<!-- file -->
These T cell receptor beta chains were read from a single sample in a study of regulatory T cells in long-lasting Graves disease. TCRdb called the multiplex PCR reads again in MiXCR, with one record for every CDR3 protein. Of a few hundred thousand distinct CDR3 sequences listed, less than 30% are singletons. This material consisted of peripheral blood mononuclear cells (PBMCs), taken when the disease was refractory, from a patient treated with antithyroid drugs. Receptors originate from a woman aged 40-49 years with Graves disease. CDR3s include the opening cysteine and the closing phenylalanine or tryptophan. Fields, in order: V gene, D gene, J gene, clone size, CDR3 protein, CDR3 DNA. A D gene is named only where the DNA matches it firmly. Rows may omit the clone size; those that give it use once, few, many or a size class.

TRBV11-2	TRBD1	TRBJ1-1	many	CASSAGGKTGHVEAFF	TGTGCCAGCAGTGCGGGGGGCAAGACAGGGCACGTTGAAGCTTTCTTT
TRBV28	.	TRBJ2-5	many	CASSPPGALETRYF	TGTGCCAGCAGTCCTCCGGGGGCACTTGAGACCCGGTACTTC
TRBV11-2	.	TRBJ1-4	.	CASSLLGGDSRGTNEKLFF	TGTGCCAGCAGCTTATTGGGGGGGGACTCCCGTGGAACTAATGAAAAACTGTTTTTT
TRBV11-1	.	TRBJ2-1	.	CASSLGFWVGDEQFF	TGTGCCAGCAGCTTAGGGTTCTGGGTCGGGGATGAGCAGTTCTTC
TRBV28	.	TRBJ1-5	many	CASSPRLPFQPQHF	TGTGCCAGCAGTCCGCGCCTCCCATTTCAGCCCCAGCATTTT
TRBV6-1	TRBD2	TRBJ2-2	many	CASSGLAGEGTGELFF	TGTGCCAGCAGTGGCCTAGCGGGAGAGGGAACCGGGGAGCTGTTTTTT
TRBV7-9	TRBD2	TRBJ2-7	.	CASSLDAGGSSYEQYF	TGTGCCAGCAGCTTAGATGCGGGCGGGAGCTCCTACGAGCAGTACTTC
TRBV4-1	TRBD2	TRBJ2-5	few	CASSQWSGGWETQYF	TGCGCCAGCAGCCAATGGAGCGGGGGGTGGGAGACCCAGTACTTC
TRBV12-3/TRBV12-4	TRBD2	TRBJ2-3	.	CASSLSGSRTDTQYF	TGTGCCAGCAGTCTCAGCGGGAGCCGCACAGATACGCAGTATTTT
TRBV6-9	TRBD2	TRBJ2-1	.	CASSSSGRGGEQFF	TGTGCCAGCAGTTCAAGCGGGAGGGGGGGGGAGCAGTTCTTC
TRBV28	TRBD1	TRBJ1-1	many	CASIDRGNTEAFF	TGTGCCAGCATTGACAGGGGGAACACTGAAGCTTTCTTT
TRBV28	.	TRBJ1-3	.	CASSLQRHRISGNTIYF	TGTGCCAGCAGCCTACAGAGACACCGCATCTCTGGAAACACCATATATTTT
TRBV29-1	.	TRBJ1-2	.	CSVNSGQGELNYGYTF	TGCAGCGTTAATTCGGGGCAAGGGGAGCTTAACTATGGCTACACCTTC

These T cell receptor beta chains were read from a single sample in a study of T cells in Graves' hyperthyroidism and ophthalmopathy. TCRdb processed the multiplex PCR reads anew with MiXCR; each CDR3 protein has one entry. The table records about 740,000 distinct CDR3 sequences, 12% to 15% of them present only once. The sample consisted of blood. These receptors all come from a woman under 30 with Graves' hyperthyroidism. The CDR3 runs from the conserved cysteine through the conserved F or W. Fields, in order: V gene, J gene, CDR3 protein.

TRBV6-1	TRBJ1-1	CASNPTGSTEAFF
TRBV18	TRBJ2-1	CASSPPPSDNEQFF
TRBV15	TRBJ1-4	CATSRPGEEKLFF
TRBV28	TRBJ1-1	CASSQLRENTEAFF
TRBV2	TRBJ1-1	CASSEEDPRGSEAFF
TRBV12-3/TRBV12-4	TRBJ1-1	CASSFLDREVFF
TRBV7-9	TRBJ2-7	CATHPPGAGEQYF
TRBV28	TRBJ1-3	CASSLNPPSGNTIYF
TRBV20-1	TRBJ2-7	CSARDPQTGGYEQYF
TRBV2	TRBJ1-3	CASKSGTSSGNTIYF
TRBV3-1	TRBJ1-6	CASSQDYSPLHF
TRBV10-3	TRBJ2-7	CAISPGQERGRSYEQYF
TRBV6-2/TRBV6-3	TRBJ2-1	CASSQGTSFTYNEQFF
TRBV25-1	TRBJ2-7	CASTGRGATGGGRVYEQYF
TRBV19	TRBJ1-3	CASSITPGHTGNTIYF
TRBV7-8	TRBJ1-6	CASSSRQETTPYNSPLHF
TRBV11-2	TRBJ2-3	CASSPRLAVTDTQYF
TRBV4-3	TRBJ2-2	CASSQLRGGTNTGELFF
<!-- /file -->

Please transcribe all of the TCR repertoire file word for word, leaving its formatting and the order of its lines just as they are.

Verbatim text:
These T cell receptor beta chains were read from a single sample in a study of regulatory T cells in long-lasting Graves disease. TCRdb called the multiplex PCR reads again in MiXCR, with one record for every CDR3 protein. Of a few hundred thousand distinct CDR3 sequences listed, less than 30% are singletons. This material consisted of peripheral blood mononuclear cells (PBMCs), taken when the disease was refractory, from a patient treated with antithyroid drugs. Receptors originate from a woman aged 40-49 years with Graves disease. CDR3s include the opening cysteine and the closing phenylalanine or tryptophan. Fields, in order: V gene, D gene, J gene, clone size, CDR3 protein, CDR3 DNA. A D gene is named only where the DNA matches it firmly. Rows may omit the clone size; those that give it use once, few, many or a size class.

TRBV11-2	TRBD1	TRBJ1-1	many	CASSAGGKTGHVEAFF	TGTGCCAGCAGTGCGGGGGGCAAGACAGGGCACGTTGAAGCTTTCTTT
TRBV28	.	TRBJ2-5	many	CASSPPGALETRYF	TGTGCCAGCAGTCCTCCGGGGGCACTTGAGACCCGGTACTTC
TRBV11-2	.	TRBJ1-4	.	CASSLLGGDSRGTNEKLFF	TGTGCCAGCAGCTTATTGGGGGGGGACTCCCGTGGAACTAATGAAAAACTGTTTTTT
TRBV11-1	.	TRBJ2-1	.	CASSLGFWVGDEQFF	TGTGCCAGCAGCTTAGGGTTCTGGGTCGGGGATGAGCAGTTCTTC
TRBV28	.	TRBJ1-5	many	CASSPRLPFQPQHF	TGTGCCAGCAGTCCGCGCCTCCCATTTCAGCCCCAGCATTTT
TRBV6-1	TRBD2	TRBJ2-2	many	CASSGLAGEGTGELFF	TGTGCCAGCAGTGGCCTAGCGGGAGAGGGAACCGGGGAGCTGTTTTTT
TRBV7-9	TRBD2	TRBJ2-7	.	CASSLDAGGSSYEQYF	TGTGCCAGCAGCTTAGATGCGGGCGGGAGCTCCTACGAGCAGTACTTC
TRBV4-1	TRBD2	TRBJ2-5	few	CASSQWSGGWETQYF	TGCGCCAGCAGCCAATGGAGCGGGGGGTGGGAGACCCAGTACTTC
TRBV12-3/TRBV12-4	TRBD2	TRBJ2-3	.	CASSLSGSRTDTQYF	TGTGCCAGCAGTCTCAGCGGGAGCCGCACAGATACGCAGTATTTT
TRBV6-9	TRBD2	TRBJ2-1	.	CASSSSGRGGEQFF	TGTGCCAGCAGTTCAAGCGGGAGGGGGGGGGAGCAGTTCTTC
TRBV28	TRBD1	TRBJ1-1	many	CASIDRGNTEAFF	TGTGCCAGCATTGACAGGGGGAACACTGAAGCTTTCTTT
TRBV28	.	TRBJ1-3	.	CASSLQRHRISGNTIYF	TGTGCCAGCAGCCTACAGAGACACCGCATCTCTGGAAACACCATATATTTT
TRBV29-1	.	TRBJ1-2	.	CSVNSGQGELNYGYTF	TGCAGCGTTAATTCGGGGCAAGGGGAGCTTAACTATGGCTACACCTTC

These T cell receptor beta chains were read from a single sample in a study of T cells in Graves' hyperthyroidism and ophthalmopathy. TCRdb processed the multiplex PCR reads anew with MiXCR; each CDR3 protein has one entry. The table records about 740,000 distinct CDR3 sequences, 12% to 15% of them present only once. The sample consisted of blood. These receptors all come from a woman under 30 with Graves' hyperthyroidism. The CDR3 runs from the conserved cysteine through the conserved F or W. Fields, in order: V gene, J gene, CDR3 protein.

TRBV6-1	TRBJ1-1	CASNPTGSTEAFF
TRBV18	TRBJ2-1	CASSPPPSDNEQFF
TRBV15	TRBJ1-4	CATSRPGEEKLFF
TRBV28	TRBJ1-1	CASSQLRENTEAFF
TRBV2	TRBJ1-1	CASSEEDPRGSEAFF
TRBV12-3/TRBV12-4	TRBJ1-1	CASSFLDREVFF
TRBV7-9	TRBJ2-7	CATHPPGAGEQYF
TRBV28	TRBJ1-3	CASSLNPPSGNTIYF
TRBV20-1	TRBJ2-7	CSARDPQTGGYEQYF
TRBV2	TRBJ1-3	CASKSGTSSGNTIYF
TRBV3-1	TRBJ1-6	CASSQDYSPLHF
TRBV10-3	TRBJ2-7	CAISPGQERGRSYEQYF
TRBV6-2/TRBV6-3	TRBJ2-1	CASSQGTSFTYNEQFF
TRBV25-1	TRBJ2-7	CASTGRGATGGGRVYEQYF
TRBV19	TRBJ1-3	CASSITPGHTGNTIYF
TRBV7-8	TRBJ1-6	CASSSRQETTPYNSPLHF
TRBV11-2	TRBJ2-3	CASSPRLAVTDTQYF
TRBV4-3	TRBJ2-2	CASSQLRGGTNTGELFF